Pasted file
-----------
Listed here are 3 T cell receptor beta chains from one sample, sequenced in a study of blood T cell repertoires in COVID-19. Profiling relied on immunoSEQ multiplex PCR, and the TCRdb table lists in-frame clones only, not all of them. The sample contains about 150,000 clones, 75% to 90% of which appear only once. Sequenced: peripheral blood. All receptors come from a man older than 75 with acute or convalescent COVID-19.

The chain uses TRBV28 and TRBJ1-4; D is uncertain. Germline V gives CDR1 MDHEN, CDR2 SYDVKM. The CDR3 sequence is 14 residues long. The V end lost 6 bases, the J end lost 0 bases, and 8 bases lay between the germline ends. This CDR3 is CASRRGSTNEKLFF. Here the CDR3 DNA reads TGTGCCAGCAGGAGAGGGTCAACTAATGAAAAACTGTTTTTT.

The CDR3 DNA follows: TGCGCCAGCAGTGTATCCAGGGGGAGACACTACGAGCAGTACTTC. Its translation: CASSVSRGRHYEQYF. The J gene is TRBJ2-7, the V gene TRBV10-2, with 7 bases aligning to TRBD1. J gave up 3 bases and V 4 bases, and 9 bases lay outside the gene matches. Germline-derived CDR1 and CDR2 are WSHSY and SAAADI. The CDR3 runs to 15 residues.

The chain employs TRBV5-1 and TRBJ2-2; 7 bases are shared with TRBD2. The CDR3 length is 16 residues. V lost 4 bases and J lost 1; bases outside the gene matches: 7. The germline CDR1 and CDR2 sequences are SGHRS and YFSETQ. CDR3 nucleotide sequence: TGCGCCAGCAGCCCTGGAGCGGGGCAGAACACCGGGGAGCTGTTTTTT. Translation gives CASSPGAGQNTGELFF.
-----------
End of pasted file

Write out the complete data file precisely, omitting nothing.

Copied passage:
Listed here are 3 T cell receptor beta chains from one sample, sequenced in a study of blood T cell repertoires in COVID-19. Profiling relied on immunoSEQ multiplex PCR, and the TCRdb table lists in-frame clones only, not all of them. The sample contains about 150,000 clones, 75% to 90% of which appear only once. Sequenced: peripheral blood. All receptors come from a man older than 75 with acute or convalescent COVID-19.

The chain uses TRBV28 and TRBJ1-4; D is uncertain. Germline V gives CDR1 MDHEN, CDR2 SYDVKM. The CDR3 sequence is 14 residues long. The V end lost 6 bases, the J end lost 0 bases, and 8 bases lay between the germline ends. This CDR3 is CASRRGSTNEKLFF. Here the CDR3 DNA reads TGTGCCAGCAGGAGAGGGTCAACTAATGAAAAACTGTTTTTT.

The CDR3 DNA follows: TGCGCCAGCAGTGTATCCAGGGGGAGACACTACGAGCAGTACTTC. Its translation: CASSVSRGRHYEQYF. The J gene is TRBJ2-7, the V gene TRBV10-2, with 7 bases aligning to TRBD1. J gave up 3 bases and V 4 bases, and 9 bases lay outside the gene matches. Germline-derived CDR1 and CDR2 are WSHSY and SAAADI. The CDR3 runs to 15 residues.

The chain employs TRBV5-1 and TRBJ2-2; 7 bases are shared with TRBD2. The CDR3 length is 16 residues. V lost 4 bases and J lost 1; bases outside the gene matches: 7. The germline CDR1 and CDR2 sequences are SGHRS and YFSETQ. CDR3 nucleotide sequence: TGCGCCAGCAGCCCTGGAGCGGGGCAGAACACCGGGGAGCTGTTTTTT. Translation gives CASSPGAGQNTGELFF.